Montreal Fringe Festival reviews 2019

Five enjoyable Fringe shows that deliver the goods

By Byron Toben

My annual “sight unseen” picks are proving justified.

I have not been able to catch as many thus far as in previous years, but thoroughly enjoyed the five described below and feel all five would be good candidates for the Centaur’s annual Wildside remounting come next January.


Takes its title from a review of a book by Fringe vet Keir Cutler’s mother, May Ebbitt Cutler. She was a remarkable woman of Irish Protestant descent who put herself through college in Montreal, studied journalism at Columbia University in New York, worked at the United Nations, returned to Montreal to marry labour lawyer (and later, judge) Philip Cutler and raise four sons. She also found time to start Tundra Books, specializing in Canadian books and become the first woman mayor of Westmount.

This presentation by Keir (who has appeared in 15 Fringes) deals with her 1967 book The Last Noble Savage, which she often read to him as a child. That book celebrates a First Nations woman she had encountered on frequent trips to a hideaway in the Laurentians.

All in all a heart-warming tale.

Fringe Festival Keir and May Cutler

Image: courtesy of Keir Cutler

I Can Only Give You Everything

A show created by versatile actor Al Goulem, seems to be listed as a one-man show. However, it soon morphs into a four-man show with the addition of three more talented actor friends of Mr Goulem, one of which is much in demand Marcel Jeanin. Three volunteers solicited from the audience make this one-man crew a septet.

Essentially, they create a long form sketch comedy with hilarious brief episodes linked by a theme and a plot (sort of). Thus, you might wish to see this piece twice as the theme is random based on audience suggestions, which may differ each time. The time I saw it, it involved bayou habitants, a calve birthing, extra-terrestrials, time travel and even a Jewish baby baptism (!) by a confused evangelical minister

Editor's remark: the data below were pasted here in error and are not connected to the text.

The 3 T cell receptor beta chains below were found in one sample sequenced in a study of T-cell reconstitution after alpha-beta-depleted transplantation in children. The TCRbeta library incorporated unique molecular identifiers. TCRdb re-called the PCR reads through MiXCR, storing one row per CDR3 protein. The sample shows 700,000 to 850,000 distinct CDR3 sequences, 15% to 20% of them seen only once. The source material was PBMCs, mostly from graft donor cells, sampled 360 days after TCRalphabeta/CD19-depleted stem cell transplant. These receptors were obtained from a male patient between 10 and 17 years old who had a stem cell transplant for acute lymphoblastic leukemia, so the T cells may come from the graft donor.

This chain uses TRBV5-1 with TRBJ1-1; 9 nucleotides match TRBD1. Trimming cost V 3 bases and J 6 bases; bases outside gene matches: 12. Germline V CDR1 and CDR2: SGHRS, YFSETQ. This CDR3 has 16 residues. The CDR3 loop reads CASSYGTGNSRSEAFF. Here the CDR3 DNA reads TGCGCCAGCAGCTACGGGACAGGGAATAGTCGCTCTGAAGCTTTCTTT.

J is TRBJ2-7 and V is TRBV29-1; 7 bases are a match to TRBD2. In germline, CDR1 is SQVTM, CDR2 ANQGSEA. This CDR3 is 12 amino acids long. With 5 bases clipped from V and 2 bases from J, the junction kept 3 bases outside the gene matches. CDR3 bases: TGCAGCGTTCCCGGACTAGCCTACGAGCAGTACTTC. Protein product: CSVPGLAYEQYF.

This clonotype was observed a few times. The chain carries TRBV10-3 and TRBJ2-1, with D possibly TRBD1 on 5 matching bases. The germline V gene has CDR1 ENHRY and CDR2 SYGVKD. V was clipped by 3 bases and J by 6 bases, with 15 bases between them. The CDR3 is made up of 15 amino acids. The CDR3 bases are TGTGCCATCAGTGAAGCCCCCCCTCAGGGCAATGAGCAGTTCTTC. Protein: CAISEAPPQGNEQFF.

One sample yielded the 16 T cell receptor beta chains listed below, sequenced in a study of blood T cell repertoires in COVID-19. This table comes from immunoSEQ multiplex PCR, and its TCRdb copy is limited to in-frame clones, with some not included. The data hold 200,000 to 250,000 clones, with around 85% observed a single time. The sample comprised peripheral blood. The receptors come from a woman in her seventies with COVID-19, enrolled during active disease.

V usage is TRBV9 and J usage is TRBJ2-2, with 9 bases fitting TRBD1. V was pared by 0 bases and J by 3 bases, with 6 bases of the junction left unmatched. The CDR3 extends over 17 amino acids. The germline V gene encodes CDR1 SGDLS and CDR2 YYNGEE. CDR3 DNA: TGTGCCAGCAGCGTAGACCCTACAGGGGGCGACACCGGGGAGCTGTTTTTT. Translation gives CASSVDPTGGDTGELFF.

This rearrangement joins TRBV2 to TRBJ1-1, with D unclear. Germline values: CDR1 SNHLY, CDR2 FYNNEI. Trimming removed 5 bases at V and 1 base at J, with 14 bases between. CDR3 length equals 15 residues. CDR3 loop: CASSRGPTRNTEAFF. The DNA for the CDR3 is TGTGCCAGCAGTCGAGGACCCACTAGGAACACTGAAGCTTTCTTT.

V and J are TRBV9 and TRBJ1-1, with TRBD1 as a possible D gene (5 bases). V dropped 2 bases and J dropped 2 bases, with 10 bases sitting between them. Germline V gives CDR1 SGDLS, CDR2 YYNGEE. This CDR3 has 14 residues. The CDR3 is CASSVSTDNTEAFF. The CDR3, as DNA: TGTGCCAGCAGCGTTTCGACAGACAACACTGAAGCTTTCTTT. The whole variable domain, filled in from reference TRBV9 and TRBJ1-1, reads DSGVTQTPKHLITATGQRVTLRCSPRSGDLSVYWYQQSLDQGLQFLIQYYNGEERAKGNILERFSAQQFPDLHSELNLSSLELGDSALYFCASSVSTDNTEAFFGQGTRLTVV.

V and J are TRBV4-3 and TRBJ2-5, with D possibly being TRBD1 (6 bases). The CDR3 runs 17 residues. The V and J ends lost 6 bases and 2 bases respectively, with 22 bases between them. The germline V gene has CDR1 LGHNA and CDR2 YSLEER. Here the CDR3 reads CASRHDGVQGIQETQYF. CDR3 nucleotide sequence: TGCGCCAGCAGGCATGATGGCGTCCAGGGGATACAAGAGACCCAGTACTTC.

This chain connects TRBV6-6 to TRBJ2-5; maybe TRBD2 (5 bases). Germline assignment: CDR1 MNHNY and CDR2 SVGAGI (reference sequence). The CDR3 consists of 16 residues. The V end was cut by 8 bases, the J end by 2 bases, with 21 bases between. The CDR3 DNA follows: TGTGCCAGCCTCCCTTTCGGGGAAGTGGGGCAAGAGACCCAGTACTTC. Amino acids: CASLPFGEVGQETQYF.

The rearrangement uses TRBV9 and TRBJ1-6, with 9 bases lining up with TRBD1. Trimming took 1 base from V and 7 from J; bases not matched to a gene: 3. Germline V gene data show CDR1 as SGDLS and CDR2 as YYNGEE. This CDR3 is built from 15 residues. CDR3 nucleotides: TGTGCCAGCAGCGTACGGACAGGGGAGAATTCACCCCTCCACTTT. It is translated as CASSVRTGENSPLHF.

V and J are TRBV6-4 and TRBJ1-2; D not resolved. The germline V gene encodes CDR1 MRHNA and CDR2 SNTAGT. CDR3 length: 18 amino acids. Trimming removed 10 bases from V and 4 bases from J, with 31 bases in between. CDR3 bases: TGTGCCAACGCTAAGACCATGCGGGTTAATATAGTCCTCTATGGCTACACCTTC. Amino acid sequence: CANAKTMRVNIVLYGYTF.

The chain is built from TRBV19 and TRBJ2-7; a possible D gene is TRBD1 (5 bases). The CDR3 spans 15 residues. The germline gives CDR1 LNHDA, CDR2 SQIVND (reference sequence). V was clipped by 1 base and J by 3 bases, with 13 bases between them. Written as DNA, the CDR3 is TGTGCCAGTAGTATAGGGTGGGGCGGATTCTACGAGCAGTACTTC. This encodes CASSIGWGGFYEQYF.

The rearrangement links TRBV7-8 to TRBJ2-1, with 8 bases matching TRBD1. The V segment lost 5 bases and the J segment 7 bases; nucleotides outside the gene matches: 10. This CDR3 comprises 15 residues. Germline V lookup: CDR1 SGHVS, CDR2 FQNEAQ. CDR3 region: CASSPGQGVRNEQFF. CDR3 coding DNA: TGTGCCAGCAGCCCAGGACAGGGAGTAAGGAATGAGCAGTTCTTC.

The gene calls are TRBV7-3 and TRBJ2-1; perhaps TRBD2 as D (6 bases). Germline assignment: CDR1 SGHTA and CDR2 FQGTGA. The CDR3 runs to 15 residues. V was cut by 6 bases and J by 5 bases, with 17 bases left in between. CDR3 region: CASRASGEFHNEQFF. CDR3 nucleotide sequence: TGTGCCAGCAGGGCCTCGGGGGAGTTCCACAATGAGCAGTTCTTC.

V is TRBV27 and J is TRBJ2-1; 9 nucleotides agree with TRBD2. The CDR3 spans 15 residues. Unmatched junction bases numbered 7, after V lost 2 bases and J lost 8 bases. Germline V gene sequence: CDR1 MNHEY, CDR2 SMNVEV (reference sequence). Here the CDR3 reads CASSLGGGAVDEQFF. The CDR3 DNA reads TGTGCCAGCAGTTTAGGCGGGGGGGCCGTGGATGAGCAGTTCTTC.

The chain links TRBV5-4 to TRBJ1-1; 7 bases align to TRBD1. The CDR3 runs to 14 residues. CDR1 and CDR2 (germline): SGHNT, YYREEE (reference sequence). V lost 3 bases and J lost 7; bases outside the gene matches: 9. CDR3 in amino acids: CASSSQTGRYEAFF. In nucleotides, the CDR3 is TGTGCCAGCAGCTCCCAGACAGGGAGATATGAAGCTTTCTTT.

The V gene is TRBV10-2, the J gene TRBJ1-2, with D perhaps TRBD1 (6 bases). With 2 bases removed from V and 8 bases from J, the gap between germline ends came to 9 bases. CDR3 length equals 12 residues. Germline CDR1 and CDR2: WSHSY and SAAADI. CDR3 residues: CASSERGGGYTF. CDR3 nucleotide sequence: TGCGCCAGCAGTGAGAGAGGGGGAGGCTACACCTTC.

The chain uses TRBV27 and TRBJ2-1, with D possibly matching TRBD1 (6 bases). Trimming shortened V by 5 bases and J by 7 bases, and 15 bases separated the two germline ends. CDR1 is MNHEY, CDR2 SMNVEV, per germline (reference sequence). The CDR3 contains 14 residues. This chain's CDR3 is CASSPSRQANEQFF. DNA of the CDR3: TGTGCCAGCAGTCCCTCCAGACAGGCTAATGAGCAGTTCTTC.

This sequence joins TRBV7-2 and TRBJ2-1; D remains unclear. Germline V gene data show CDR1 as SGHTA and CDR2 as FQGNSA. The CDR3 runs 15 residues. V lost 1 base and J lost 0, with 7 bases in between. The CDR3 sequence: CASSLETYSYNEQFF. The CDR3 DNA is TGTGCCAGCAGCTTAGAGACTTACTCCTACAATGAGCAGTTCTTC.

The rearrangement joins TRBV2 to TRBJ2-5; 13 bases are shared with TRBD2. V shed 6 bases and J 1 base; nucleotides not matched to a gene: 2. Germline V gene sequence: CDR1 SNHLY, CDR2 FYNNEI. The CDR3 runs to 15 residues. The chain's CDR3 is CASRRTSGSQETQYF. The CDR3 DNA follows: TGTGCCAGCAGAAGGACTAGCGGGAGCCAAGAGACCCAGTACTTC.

Great improv and great fun becomes a part of “everything”.

Fringe Festival Melanie Gall -

Image: courtesy of Melanie Gall

Piaf and Brel: The Impossible Concert

Opera trained Melanie Gall has toured Canada and indeed the world with her homage to these two great French songsters. She alternates renditions of their signature tunes and lesser known ones with a bubbling patter about their respective lives and loves. Despite their overlapping times on earth (Piaf was 14 years older than Brel), they never met personally nor sang together hence this concert is “impossible”.

Ms Gall, who has other tribute shows to Irving Berlin and Vera Lynn, will appear at the Ottawa Fringe June 16 to 23 with Ingénue, her show about Deanna Durbin (Ann Frank’s pin up star!) coupled with Judy Garland.

The dynamic Ms. Gall is a welcome addition to other shows I have covered for Westmount Mag – Piaf portrayed by Toronto’s Louise Pitre, as well as Montréal’s Claire Garand and Brel, as in the Montreal Symphony Orchestra’s multi singer homage.


The latest by Alastair Knowles, well known here for his frequent appearances as half of James and Jamesy. This non-verbal marvel stars him (all dressed in white head to toe) opposite a giant roll of white paper (I would guess 30 feet high and 6 feet wide) in which he, assisted by a single black pen/cutter, creates images thereon. Slowly, successive images become smaller and efforts more exhaustive as the digital age, for better or worse, takes over. Directed and co-scripted by wife Stephanie Morin-Robert, this mime parable uses dance techniques and even a wind machine in keep audiences involved.

Montreal Fringe Festival Ink -


Written and performed by Stephanie Morin-Robert also well known here for her priors, such as Merkin Sisters, puts her dancing training to good use in her depiction of her life growing up with one glass eye. An on stage projector/magnifier is put to frequent use for close ups. Amusing anecdotes such as losing her glass eye while awaiting a fly ball in a softball game did not prevent the spheroid from plopping into her glove as she searched the grass for the glass with her free hand. Sometimes one-person shows with only one theme can become boring, a one-trick pony, but it is a tribute to Ms Morin-Robert that such is not the case here. In fact, I look forward to viewing her related Fringe show, Eye Candy later.

The St-Ambroise Montreal Fringe Festival continues until Sunday June 16.

Images: courtesy of the St-Ambroise Montreal Fringe Festival, unless indicated otherwise

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Byron Toben, a past president of The Montreal Press Club, has been’s theatre reviewer since July 2015. Previously, he wrote for since terminated web sites Rover Arts and Charlebois Post, print weekly The Downtowner and print monthly The Senior Times. He also is an expert consultant on U.S. work permits for Canadians.

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